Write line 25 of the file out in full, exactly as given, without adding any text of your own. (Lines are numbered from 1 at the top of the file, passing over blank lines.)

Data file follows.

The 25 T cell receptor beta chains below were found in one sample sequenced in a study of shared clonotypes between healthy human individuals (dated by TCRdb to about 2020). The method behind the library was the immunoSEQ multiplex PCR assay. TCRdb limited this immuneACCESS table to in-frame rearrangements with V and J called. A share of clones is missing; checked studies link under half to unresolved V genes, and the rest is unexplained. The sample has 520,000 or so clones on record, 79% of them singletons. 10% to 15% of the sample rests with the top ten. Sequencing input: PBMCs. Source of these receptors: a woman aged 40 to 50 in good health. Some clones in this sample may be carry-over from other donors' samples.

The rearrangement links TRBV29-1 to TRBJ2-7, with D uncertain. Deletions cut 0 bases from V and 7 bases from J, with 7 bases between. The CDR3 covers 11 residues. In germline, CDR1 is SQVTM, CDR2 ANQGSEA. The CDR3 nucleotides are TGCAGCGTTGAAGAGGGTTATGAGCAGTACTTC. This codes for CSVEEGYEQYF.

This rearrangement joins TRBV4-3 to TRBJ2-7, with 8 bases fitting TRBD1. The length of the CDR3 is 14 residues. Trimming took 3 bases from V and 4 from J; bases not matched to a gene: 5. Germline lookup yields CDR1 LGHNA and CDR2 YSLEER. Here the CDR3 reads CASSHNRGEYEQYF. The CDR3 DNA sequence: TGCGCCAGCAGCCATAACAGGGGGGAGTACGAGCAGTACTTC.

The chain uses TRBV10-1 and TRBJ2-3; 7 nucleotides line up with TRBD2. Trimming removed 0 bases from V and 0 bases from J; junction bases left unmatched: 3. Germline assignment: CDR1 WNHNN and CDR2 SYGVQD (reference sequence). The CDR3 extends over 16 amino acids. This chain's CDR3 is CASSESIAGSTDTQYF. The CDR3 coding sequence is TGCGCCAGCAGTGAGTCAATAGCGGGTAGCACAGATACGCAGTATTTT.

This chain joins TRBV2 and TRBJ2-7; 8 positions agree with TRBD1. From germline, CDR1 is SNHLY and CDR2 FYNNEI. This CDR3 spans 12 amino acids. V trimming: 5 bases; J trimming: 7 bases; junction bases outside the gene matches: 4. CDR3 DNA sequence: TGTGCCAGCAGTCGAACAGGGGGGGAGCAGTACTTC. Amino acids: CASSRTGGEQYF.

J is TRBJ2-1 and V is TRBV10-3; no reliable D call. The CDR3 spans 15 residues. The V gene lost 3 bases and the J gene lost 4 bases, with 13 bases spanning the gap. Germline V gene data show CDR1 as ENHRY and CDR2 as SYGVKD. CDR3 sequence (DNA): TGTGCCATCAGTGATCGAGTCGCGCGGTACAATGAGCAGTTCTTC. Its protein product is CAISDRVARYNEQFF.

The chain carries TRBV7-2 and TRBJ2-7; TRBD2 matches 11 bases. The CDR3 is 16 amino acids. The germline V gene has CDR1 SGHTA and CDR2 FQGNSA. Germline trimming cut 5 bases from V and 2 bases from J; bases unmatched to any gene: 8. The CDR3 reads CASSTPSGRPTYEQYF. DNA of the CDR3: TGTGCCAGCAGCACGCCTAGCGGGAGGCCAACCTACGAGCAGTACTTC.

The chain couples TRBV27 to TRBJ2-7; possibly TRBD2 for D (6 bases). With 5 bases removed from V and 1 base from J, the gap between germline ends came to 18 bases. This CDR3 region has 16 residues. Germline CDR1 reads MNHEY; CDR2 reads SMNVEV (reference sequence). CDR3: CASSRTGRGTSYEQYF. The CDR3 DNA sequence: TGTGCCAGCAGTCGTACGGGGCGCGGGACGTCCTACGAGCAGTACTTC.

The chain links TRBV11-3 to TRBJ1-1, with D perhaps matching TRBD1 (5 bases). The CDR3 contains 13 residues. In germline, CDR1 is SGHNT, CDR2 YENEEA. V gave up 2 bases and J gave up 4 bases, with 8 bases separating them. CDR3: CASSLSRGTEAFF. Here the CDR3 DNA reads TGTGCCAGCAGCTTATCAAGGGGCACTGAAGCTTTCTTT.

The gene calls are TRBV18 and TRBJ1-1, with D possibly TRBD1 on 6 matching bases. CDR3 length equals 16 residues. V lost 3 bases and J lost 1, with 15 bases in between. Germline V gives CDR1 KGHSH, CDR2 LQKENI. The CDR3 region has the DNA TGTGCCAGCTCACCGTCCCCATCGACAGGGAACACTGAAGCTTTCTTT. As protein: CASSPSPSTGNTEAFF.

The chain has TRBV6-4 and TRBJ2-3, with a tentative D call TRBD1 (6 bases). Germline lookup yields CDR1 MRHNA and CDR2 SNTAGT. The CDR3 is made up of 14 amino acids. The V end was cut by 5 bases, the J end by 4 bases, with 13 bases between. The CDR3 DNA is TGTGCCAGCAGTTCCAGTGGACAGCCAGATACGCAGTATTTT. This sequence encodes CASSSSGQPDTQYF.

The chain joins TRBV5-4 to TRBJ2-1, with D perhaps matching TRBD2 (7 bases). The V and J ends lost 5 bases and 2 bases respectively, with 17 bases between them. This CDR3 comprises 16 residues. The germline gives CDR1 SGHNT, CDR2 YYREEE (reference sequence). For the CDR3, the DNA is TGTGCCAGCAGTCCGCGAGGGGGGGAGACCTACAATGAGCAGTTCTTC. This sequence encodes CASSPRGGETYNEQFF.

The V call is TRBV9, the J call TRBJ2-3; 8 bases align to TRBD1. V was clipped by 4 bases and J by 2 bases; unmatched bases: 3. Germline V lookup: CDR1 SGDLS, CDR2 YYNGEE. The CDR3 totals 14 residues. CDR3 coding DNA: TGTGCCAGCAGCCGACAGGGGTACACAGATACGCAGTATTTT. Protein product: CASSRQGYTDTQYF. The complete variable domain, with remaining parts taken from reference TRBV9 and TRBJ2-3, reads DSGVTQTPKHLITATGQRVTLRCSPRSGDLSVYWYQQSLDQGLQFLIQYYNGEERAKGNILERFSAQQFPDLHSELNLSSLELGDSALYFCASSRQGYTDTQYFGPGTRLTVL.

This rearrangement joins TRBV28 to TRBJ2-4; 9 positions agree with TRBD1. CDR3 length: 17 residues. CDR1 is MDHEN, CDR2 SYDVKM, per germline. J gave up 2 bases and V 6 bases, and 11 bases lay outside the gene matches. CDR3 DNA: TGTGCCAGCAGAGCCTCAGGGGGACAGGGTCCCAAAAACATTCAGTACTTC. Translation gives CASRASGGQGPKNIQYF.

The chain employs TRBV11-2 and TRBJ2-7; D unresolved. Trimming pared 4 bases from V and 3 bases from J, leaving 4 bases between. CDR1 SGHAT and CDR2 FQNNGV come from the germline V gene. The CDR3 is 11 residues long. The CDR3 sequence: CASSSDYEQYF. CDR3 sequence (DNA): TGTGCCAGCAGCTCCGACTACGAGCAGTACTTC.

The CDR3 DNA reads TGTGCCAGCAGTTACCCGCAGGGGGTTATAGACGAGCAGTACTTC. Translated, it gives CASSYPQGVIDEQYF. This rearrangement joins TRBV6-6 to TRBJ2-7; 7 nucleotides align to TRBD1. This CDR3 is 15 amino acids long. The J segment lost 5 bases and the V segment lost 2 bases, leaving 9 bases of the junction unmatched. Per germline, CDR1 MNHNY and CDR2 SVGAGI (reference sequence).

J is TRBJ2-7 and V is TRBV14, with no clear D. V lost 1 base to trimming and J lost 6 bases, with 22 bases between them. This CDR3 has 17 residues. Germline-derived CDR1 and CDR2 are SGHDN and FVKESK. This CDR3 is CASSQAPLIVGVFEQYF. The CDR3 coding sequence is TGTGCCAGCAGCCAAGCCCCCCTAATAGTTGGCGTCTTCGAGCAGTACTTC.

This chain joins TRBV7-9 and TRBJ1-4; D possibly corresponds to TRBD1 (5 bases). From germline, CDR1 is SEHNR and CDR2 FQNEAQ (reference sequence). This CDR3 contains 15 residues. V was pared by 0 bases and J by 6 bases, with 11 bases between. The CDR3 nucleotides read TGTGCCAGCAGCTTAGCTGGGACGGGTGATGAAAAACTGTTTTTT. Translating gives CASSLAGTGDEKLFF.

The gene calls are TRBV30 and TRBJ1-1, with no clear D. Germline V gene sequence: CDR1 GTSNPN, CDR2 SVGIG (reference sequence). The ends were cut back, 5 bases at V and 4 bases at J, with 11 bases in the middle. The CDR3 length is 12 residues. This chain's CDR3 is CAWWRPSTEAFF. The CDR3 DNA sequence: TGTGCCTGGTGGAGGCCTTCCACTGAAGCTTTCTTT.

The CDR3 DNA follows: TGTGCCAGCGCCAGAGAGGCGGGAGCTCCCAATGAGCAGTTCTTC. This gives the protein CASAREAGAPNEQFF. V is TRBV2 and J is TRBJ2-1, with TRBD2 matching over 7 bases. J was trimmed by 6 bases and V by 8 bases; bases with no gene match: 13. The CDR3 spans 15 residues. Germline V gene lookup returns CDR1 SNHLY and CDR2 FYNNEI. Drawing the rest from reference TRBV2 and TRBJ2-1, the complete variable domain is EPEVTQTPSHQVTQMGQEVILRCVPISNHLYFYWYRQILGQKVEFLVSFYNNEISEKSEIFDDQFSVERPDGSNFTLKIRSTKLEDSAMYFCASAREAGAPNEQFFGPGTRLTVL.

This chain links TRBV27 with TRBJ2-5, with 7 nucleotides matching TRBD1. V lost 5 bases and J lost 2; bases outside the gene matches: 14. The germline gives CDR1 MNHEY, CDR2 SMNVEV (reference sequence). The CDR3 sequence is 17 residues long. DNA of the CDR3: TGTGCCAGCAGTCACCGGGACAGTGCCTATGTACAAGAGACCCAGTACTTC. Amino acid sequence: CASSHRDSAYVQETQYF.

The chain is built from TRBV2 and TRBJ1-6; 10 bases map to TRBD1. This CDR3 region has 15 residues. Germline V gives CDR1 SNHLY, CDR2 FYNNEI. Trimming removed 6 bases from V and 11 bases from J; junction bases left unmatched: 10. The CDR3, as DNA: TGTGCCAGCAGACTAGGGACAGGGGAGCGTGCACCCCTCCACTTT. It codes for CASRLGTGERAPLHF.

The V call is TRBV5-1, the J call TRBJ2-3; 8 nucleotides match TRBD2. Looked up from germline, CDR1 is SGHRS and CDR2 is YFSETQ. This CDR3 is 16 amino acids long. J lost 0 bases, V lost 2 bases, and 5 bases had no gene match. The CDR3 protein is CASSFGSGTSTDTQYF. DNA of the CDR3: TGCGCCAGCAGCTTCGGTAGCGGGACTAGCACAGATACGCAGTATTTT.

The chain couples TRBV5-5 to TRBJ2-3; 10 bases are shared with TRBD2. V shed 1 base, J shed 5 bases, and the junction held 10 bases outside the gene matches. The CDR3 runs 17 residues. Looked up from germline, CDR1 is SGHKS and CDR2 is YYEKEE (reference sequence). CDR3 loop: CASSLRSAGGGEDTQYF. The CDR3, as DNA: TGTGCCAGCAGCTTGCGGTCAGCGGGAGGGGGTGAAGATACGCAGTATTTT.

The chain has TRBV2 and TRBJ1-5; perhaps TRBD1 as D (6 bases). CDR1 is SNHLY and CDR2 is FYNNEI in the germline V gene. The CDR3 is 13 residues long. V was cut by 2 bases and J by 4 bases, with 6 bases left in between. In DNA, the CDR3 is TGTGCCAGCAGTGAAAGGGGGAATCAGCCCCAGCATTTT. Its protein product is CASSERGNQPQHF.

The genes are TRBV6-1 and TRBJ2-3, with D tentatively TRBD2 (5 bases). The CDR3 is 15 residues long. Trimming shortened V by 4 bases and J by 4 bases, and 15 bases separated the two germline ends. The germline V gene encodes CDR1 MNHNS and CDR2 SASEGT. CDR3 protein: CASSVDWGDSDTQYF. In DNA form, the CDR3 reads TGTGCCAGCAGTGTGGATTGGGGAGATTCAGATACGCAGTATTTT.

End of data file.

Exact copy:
The chain has TRBV2 and TRBJ1-5; perhaps TRBD1 as D (6 bases). CDR1 is SNHLY and CDR2 is FYNNEI in the germline V gene. The CDR3 is 13 residues long. V was cut by 2 bases and J by 4 bases, with 6 bases left in between. In DNA, the CDR3 is TGTGCCAGCAGTGAAAGGGGGAATCAGCCCCAGCATTTT. Its protein product is CASSERGNQPQHF.